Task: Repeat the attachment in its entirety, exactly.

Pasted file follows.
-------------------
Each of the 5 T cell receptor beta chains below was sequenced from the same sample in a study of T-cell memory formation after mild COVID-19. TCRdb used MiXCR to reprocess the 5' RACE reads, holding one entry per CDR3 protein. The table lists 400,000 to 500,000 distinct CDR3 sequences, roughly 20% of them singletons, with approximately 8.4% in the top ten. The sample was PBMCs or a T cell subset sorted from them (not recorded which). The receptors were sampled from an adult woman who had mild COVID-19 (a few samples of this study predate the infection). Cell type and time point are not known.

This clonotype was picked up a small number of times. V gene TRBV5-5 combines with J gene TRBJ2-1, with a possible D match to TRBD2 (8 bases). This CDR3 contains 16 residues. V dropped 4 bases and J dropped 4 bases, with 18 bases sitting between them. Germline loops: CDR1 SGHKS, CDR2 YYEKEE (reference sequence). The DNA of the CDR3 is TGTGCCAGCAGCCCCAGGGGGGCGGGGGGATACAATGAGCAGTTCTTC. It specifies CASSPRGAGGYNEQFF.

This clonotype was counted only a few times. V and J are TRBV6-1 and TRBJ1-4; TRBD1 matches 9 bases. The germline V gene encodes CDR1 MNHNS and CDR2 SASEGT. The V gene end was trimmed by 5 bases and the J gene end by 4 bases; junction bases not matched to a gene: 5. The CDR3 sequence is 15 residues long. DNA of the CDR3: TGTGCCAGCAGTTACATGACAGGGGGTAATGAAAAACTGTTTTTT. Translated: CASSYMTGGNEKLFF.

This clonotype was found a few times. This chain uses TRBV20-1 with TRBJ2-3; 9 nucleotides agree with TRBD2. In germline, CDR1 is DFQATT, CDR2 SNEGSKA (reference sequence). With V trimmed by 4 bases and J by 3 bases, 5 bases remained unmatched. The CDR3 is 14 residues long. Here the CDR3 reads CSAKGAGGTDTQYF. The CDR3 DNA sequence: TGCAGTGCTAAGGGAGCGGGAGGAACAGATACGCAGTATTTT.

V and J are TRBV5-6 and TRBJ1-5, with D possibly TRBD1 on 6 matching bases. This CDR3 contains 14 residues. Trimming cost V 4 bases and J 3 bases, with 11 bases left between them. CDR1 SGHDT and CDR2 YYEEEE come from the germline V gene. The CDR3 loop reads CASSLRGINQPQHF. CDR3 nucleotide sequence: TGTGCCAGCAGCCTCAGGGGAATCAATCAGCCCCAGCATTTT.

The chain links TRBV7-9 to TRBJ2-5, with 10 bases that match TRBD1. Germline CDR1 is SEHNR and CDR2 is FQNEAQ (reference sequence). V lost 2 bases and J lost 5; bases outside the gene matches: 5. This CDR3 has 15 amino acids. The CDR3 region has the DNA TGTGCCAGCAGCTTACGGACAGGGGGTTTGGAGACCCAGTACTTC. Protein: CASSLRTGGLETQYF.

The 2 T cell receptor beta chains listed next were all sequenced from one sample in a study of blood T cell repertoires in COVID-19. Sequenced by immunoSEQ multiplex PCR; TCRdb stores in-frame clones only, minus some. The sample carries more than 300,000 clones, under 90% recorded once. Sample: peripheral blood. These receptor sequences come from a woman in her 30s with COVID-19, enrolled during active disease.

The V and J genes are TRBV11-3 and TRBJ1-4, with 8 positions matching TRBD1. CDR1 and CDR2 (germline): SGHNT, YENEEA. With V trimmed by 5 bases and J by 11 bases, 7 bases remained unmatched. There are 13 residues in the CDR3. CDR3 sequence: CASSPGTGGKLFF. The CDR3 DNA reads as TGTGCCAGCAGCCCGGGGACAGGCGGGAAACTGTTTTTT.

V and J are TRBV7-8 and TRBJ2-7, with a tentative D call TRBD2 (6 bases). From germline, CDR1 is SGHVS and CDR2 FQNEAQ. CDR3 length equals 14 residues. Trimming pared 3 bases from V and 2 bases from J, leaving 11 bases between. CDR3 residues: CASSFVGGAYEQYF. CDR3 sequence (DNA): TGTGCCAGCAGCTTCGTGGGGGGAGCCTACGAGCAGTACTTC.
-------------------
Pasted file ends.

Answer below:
Each of the 5 T cell receptor beta chains below was sequenced from the same sample in a study of T-cell memory formation after mild COVID-19. TCRdb used MiXCR to reprocess the 5' RACE reads, holding one entry per CDR3 protein. The table lists 400,000 to 500,000 distinct CDR3 sequences, roughly 20% of them singletons, with approximately 8.4% in the top ten. The sample was PBMCs or a T cell subset sorted from them (not recorded which). The receptors were sampled from an adult woman who had mild COVID-19 (a few samples of this study predate the infection). Cell type and time point are not known.

This clonotype was picked up a small number of times. V gene TRBV5-5 combines with J gene TRBJ2-1, with a possible D match to TRBD2 (8 bases). This CDR3 contains 16 residues. V dropped 4 bases and J dropped 4 bases, with 18 bases sitting between them. Germline loops: CDR1 SGHKS, CDR2 YYEKEE (reference sequence). The DNA of the CDR3 is TGTGCCAGCAGCCCCAGGGGGGCGGGGGGATACAATGAGCAGTTCTTC. It specifies CASSPRGAGGYNEQFF.

This clonotype was counted only a few times. V and J are TRBV6-1 and TRBJ1-4; TRBD1 matches 9 bases. The germline V gene encodes CDR1 MNHNS and CDR2 SASEGT. The V gene end was trimmed by 5 bases and the J gene end by 4 bases; junction bases not matched to a gene: 5. The CDR3 sequence is 15 residues long. DNA of the CDR3: TGTGCCAGCAGTTACATGACAGGGGGTAATGAAAAACTGTTTTTT. Translated: CASSYMTGGNEKLFF.

This clonotype was found a few times. This chain uses TRBV20-1 with TRBJ2-3; 9 nucleotides agree with TRBD2. In germline, CDR1 is DFQATT, CDR2 SNEGSKA (reference sequence). With V trimmed by 4 bases and J by 3 bases, 5 bases remained unmatched. The CDR3 is 14 residues long. Here the CDR3 reads CSAKGAGGTDTQYF. The CDR3 DNA sequence: TGCAGTGCTAAGGGAGCGGGAGGAACAGATACGCAGTATTTT.

V and J are TRBV5-6 and TRBJ1-5, with D possibly TRBD1 on 6 matching bases. This CDR3 contains 14 residues. Trimming cost V 4 bases and J 3 bases, with 11 bases left between them. CDR1 SGHDT and CDR2 YYEEEE come from the germline V gene. The CDR3 loop reads CASSLRGINQPQHF. CDR3 nucleotide sequence: TGTGCCAGCAGCCTCAGGGGAATCAATCAGCCCCAGCATTTT.

The chain links TRBV7-9 to TRBJ2-5, with 10 bases that match TRBD1. Germline CDR1 is SEHNR and CDR2 is FQNEAQ (reference sequence). V lost 2 bases and J lost 5; bases outside the gene matches: 5. This CDR3 has 15 amino acids. The CDR3 region has the DNA TGTGCCAGCAGCTTACGGACAGGGGGTTTGGAGACCCAGTACTTC. Protein: CASSLRTGGLETQYF.

The 2 T cell receptor beta chains listed next were all sequenced from one sample in a study of blood T cell repertoires in COVID-19. Sequenced by immunoSEQ multiplex PCR; TCRdb stores in-frame clones only, minus some. The sample carries more than 300,000 clones, under 90% recorded once. Sample: peripheral blood. These receptor sequences come from a woman in her 30s with COVID-19, enrolled during active disease.

The V and J genes are TRBV11-3 and TRBJ1-4, with 8 positions matching TRBD1. CDR1 and CDR2 (germline): SGHNT, YENEEA. With V trimmed by 5 bases and J by 11 bases, 7 bases remained unmatched. There are 13 residues in the CDR3. CDR3 sequence: CASSPGTGGKLFF. The CDR3 DNA reads as TGTGCCAGCAGCCCGGGGACAGGCGGGAAACTGTTTTTT.

V and J are TRBV7-8 and TRBJ2-7, with a tentative D call TRBD2 (6 bases). From germline, CDR1 is SGHVS and CDR2 FQNEAQ. CDR3 length equals 14 residues. Trimming pared 3 bases from V and 2 bases from J, leaving 11 bases between. CDR3 residues: CASSFVGGAYEQYF. CDR3 sequence (DNA): TGTGCCAGCAGCTTCGTGGGGGGAGCCTACGAGCAGTACTTC.